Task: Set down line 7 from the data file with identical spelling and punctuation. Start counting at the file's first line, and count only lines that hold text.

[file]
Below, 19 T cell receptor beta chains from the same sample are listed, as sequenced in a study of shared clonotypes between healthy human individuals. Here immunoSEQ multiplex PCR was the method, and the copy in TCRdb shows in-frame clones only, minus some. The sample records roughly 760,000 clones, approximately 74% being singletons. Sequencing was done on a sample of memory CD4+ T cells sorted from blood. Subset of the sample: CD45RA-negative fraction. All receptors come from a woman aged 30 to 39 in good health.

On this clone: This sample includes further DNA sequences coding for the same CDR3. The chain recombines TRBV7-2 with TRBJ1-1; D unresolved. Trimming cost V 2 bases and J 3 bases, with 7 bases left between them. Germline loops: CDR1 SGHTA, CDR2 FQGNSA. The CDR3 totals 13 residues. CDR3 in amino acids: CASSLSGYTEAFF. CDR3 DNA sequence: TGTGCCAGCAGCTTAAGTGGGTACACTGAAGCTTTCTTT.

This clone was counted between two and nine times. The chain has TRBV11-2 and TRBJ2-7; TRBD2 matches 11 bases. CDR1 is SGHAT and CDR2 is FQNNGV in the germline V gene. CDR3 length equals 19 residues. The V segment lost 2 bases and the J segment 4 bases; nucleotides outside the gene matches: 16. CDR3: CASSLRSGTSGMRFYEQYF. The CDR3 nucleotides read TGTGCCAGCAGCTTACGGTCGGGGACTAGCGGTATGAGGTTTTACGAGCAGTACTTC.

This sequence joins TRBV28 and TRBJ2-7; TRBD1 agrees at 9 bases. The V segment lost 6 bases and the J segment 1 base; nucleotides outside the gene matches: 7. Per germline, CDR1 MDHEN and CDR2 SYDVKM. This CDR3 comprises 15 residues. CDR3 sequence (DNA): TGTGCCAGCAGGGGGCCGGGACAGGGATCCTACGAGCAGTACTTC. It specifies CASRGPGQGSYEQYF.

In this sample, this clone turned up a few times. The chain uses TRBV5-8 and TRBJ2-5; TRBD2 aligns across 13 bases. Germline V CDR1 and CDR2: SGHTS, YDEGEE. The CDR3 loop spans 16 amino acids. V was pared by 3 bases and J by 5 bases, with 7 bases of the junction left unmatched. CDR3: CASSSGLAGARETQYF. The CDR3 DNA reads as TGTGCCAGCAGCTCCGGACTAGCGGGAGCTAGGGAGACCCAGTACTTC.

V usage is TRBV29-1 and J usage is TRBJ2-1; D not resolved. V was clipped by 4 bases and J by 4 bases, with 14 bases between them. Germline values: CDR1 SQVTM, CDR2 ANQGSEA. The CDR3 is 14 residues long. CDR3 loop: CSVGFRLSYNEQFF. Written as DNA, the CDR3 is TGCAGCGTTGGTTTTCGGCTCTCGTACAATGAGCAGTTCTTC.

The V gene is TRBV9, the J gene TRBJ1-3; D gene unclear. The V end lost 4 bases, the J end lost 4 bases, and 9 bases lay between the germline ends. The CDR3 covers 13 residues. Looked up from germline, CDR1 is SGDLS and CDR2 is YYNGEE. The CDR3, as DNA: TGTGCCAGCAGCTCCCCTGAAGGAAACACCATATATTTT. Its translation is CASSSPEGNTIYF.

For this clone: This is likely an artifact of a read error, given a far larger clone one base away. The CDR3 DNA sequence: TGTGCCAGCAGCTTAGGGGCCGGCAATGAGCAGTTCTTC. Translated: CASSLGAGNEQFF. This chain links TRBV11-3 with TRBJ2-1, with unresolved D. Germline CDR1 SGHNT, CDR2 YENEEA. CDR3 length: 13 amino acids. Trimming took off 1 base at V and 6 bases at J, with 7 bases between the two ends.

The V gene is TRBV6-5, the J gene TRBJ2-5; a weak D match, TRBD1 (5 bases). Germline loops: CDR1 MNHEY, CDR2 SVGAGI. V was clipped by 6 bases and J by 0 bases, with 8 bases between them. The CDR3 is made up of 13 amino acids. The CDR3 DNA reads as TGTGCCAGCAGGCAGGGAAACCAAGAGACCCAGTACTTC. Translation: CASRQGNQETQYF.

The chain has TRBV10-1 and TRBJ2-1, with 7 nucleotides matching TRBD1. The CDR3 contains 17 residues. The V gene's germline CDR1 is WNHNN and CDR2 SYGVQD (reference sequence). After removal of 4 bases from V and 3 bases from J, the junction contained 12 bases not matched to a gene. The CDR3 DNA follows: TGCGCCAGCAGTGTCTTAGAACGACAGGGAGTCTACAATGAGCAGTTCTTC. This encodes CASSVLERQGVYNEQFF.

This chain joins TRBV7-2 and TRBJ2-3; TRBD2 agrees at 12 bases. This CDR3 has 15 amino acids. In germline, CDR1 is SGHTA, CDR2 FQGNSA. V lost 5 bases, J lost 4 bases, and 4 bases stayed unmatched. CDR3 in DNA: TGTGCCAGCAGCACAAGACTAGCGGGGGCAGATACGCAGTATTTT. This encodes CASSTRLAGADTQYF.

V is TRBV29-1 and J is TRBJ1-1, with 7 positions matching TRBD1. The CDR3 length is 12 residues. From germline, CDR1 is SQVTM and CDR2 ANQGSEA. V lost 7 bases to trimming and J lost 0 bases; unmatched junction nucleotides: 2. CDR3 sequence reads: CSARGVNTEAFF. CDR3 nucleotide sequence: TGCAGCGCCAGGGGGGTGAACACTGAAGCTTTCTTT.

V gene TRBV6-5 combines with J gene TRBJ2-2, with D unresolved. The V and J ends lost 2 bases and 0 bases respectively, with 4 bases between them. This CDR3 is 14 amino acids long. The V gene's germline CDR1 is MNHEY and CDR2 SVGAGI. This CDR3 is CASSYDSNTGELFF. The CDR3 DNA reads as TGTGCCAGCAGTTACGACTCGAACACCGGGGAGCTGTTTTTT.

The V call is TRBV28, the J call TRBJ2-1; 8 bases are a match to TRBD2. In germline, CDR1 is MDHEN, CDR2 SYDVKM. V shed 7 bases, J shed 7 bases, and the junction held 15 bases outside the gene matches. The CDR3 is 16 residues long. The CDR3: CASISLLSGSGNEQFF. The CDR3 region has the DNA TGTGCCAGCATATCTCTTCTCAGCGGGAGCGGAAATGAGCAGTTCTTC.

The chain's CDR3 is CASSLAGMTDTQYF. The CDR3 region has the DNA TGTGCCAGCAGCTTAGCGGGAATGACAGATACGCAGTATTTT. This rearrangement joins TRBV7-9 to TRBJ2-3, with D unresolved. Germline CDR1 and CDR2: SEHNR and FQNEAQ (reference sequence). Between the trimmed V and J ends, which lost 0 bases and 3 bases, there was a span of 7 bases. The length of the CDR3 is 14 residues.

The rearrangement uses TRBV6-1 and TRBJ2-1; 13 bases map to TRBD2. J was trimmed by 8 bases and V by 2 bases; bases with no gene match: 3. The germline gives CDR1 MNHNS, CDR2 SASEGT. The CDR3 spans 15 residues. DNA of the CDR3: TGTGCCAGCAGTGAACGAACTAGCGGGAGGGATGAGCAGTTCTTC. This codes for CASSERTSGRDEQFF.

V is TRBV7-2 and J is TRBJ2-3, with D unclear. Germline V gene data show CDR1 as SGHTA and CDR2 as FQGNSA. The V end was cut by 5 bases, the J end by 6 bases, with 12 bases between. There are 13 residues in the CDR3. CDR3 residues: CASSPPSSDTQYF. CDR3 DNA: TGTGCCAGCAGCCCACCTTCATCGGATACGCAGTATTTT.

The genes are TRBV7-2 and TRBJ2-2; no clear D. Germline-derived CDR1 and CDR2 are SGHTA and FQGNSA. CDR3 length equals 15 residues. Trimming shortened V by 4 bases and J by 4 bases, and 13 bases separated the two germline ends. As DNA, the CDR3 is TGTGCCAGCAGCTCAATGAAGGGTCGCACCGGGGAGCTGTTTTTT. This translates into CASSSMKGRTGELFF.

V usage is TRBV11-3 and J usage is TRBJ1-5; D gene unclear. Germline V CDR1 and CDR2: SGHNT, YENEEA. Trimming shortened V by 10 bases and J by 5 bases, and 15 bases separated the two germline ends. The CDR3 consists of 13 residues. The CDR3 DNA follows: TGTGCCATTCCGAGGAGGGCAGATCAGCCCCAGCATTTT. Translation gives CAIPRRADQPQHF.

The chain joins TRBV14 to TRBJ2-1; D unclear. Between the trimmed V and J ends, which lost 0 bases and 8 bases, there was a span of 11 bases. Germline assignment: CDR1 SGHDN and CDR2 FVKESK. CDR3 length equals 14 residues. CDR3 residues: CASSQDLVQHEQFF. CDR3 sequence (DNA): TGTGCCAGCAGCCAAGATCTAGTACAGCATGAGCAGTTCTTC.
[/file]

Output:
The V gene is TRBV9, the J gene TRBJ1-3; D gene unclear. The V end lost 4 bases, the J end lost 4 bases, and 9 bases lay between the germline ends. The CDR3 covers 13 residues. Looked up from germline, CDR1 is SGDLS and CDR2 is YYNGEE. The CDR3, as DNA: TGTGCCAGCAGCTCCCCTGAAGGAAACACCATATATTTT. Its translation is CASSSPEGNTIYF.